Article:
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In my last post, I made a timid foray into the vast topic of chaos. Now I am ready to tackle the subject for which I prepared by exploring chaos: mindmapping. There has been plenty written on that topic on the Internet already; what follows is my own opinion, and a description of how I use mindmapping. First of all, what is it? I describe it as a hierarchically structured diagrammatic method of recording ideas.
Why bother? This is where chaos comes in. The human brain appears capable of retaining only a few ideas at a time, but is often confronted with juggling many complex ideas in order to solve a problem, or simply to find one's bearings in the daily grind of life. Although a brainful of ideas may not be chaotic in the mythological sense, it feels chaotic to the owner of the brain. That's where mind mapping can be useful.
What I recommend goes beyond the common technique of brainstorming, which is usually done with a goal in mind, the goal of collecting ideas about a specific problem or task. What is more useful than mere brainstorming, in my opinion, is getting as many ideas as possible out of the brain onto a piece of paper or a computer screen. Commentaries on the comments should be welcome. For example, thoughts like why do this? is this stupid? do I hate this? why do I hate this? and what do I want for lunch? are as legitimate in my kind of mind map, as more writing-oriented or task-oriented ideas, say, 13 notes on the topic of the future of blogging after 2017. Mind mapping can become the remedy, or the first step of the remedy, for any state of confusion or merely a vague psychological malaise, as well as a challenging productivity task.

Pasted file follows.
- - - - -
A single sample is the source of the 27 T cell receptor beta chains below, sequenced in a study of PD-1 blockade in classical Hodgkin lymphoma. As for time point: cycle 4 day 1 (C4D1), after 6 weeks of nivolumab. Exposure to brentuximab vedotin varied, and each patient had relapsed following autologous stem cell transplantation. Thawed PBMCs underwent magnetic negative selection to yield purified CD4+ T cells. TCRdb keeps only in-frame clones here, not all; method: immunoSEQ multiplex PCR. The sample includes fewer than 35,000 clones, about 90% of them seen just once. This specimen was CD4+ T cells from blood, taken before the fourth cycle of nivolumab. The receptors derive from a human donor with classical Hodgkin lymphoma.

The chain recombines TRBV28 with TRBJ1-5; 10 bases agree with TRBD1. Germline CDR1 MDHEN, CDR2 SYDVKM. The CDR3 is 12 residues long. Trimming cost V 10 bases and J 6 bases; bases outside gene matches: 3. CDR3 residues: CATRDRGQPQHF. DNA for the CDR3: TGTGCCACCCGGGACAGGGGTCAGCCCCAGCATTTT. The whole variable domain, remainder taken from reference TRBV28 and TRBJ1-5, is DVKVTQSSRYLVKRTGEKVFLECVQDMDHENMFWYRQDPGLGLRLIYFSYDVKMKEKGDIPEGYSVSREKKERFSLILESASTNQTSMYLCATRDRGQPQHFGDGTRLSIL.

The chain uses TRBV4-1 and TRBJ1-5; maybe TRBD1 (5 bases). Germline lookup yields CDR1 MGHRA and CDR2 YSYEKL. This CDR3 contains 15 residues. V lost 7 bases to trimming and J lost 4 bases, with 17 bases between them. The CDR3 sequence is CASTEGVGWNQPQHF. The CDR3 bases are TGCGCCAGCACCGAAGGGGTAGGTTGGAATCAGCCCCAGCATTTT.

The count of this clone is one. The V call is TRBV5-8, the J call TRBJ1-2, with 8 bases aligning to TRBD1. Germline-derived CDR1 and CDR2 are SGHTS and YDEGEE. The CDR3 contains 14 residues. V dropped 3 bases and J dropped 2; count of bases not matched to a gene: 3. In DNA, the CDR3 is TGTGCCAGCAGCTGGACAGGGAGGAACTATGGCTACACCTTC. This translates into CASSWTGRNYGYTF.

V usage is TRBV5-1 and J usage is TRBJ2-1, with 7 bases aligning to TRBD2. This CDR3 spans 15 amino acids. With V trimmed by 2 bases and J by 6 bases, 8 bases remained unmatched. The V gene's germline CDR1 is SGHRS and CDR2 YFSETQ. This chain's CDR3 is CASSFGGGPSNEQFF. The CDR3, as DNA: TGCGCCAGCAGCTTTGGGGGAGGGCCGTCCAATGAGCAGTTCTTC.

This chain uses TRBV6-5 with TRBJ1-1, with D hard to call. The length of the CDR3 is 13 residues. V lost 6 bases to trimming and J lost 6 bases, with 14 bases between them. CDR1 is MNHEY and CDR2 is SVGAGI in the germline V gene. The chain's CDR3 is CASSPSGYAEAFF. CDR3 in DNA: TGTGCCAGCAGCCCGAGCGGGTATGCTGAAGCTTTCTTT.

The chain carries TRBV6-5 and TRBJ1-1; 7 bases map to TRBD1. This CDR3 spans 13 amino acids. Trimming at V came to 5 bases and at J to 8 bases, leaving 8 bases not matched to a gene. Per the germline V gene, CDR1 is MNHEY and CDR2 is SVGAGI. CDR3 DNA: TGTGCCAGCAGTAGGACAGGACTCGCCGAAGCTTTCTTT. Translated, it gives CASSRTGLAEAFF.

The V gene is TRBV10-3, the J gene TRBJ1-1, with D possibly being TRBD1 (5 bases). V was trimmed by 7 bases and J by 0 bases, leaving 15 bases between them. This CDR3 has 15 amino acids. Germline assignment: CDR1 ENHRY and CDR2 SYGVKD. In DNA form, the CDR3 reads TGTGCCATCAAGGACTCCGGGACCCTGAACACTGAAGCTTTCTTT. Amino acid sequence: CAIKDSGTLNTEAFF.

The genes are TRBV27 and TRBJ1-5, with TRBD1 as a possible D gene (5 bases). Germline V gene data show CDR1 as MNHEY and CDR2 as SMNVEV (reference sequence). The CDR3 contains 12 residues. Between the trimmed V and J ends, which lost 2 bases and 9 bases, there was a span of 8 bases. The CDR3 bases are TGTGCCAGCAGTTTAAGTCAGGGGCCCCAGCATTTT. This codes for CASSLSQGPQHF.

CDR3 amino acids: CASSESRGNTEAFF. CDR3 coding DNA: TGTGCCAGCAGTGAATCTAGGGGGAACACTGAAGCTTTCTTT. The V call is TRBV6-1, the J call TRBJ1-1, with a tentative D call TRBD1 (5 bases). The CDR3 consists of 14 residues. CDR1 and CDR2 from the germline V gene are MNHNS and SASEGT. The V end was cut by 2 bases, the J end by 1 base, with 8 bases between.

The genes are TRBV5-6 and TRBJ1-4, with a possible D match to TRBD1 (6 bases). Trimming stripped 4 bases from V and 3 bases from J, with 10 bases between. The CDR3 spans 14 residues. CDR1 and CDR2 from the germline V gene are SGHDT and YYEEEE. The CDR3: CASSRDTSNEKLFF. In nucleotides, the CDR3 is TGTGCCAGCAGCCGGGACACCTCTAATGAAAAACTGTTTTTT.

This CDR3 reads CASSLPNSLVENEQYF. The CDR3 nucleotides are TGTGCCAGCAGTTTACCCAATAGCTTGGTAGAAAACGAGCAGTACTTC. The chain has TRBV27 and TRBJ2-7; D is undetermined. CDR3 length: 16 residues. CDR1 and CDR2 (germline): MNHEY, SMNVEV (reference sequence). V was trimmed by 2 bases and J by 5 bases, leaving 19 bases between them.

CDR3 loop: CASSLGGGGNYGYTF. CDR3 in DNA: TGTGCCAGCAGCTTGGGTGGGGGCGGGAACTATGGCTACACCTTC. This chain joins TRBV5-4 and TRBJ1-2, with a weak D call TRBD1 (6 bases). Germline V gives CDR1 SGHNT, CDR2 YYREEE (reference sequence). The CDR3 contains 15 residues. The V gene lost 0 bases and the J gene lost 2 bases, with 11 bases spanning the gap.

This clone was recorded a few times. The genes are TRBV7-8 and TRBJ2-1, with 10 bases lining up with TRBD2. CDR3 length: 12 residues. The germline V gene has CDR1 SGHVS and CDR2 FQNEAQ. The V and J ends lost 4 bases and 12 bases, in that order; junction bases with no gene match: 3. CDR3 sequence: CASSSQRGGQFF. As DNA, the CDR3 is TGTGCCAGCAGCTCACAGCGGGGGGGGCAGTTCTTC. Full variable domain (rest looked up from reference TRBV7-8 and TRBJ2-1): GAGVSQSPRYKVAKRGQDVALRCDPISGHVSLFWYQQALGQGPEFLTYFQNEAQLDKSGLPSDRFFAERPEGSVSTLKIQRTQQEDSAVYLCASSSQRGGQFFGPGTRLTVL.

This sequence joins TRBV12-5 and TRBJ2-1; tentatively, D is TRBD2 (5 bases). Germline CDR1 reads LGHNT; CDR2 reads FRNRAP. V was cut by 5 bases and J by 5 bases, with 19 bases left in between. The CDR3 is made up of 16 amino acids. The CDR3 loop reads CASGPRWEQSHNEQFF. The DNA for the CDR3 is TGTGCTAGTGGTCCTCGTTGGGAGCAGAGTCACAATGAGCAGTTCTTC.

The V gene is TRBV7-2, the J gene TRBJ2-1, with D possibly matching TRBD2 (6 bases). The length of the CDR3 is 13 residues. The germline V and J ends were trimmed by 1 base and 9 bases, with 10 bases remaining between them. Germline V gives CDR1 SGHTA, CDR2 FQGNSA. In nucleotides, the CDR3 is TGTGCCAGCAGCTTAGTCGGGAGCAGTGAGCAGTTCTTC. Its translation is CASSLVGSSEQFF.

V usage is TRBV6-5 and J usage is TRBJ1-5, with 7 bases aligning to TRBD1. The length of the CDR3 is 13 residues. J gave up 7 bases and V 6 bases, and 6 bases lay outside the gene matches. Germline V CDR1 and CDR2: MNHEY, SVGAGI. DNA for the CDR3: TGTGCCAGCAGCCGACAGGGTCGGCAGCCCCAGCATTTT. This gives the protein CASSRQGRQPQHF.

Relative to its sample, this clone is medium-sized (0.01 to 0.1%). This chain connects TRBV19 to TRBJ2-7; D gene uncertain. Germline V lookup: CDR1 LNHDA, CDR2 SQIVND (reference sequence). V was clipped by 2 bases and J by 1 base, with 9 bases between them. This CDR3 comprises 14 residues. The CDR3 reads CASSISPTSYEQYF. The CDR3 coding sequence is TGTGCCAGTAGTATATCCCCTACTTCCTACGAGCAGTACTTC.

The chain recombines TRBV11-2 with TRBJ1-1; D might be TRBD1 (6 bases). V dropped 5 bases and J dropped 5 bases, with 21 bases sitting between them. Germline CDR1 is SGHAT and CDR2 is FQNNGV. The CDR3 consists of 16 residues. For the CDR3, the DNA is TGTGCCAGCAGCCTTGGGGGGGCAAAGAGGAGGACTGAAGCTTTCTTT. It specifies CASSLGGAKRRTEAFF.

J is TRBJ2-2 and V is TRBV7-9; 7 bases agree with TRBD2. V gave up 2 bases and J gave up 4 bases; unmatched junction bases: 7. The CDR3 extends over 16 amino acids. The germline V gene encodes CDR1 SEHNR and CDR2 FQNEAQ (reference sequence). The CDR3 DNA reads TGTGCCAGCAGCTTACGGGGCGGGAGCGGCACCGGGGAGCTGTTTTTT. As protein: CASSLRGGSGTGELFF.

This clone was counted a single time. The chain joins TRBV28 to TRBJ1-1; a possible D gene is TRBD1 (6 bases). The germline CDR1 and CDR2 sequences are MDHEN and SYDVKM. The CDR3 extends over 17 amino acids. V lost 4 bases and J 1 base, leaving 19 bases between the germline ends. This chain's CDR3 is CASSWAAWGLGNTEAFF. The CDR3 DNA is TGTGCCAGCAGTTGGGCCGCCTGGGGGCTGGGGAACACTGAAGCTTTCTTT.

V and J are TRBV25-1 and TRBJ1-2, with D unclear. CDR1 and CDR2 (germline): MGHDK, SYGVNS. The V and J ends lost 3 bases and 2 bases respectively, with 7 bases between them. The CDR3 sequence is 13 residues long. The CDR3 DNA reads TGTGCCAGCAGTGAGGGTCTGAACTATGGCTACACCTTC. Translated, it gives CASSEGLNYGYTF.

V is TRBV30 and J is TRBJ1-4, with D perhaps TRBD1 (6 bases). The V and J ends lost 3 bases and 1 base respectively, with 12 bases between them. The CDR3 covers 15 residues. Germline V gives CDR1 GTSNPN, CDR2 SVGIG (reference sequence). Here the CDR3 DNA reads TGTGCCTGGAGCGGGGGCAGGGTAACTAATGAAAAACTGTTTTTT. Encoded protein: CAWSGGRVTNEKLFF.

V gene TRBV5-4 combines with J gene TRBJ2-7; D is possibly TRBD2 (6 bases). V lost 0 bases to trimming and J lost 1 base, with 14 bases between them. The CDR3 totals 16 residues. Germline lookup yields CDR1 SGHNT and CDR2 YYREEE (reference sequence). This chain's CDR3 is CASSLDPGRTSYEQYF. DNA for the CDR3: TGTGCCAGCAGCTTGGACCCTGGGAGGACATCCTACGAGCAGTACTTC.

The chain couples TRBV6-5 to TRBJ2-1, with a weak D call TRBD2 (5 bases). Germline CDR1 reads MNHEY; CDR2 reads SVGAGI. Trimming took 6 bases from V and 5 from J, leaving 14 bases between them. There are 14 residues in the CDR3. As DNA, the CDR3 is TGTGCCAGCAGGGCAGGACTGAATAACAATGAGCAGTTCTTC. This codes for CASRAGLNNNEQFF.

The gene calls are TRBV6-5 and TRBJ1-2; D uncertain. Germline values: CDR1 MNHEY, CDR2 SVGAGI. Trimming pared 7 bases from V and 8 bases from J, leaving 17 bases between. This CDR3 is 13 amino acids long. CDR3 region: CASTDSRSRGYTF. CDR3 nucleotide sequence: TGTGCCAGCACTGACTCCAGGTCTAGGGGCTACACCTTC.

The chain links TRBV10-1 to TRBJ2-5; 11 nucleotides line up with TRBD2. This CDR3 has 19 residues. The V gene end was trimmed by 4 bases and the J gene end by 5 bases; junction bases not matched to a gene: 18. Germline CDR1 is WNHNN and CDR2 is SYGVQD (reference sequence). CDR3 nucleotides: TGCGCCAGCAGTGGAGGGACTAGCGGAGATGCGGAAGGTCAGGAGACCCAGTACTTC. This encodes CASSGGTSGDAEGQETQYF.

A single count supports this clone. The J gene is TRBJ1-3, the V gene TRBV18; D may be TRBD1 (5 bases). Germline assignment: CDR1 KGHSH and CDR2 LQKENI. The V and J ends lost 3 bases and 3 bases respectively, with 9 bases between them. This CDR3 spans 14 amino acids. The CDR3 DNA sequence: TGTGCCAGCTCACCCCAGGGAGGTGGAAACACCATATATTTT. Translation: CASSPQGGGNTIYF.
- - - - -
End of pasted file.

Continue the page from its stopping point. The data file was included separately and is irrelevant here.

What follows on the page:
How do I do it? A favorite method is pen on paper, usually the blank back side of spam faxes folded in half and gathered on a mini-clipboard. I draw circles starting from a central hub (often the date and time), loosely organized by connecting lines. I often fax the completed mind maps to my computer, where they can be reviewed and reorganized. Just yesterday I was directed to a new website, bubbl.us, which makes it very easy to do the same technique online and onscreen. There is also some great software out there, of which I have purchased licenses for NovaMind and Eastgate's Tinderbox. in another post I will write more about how I use these programs for mind mapping.Permanent Link to This Entry | | | Technorati Tag: Mindmapping
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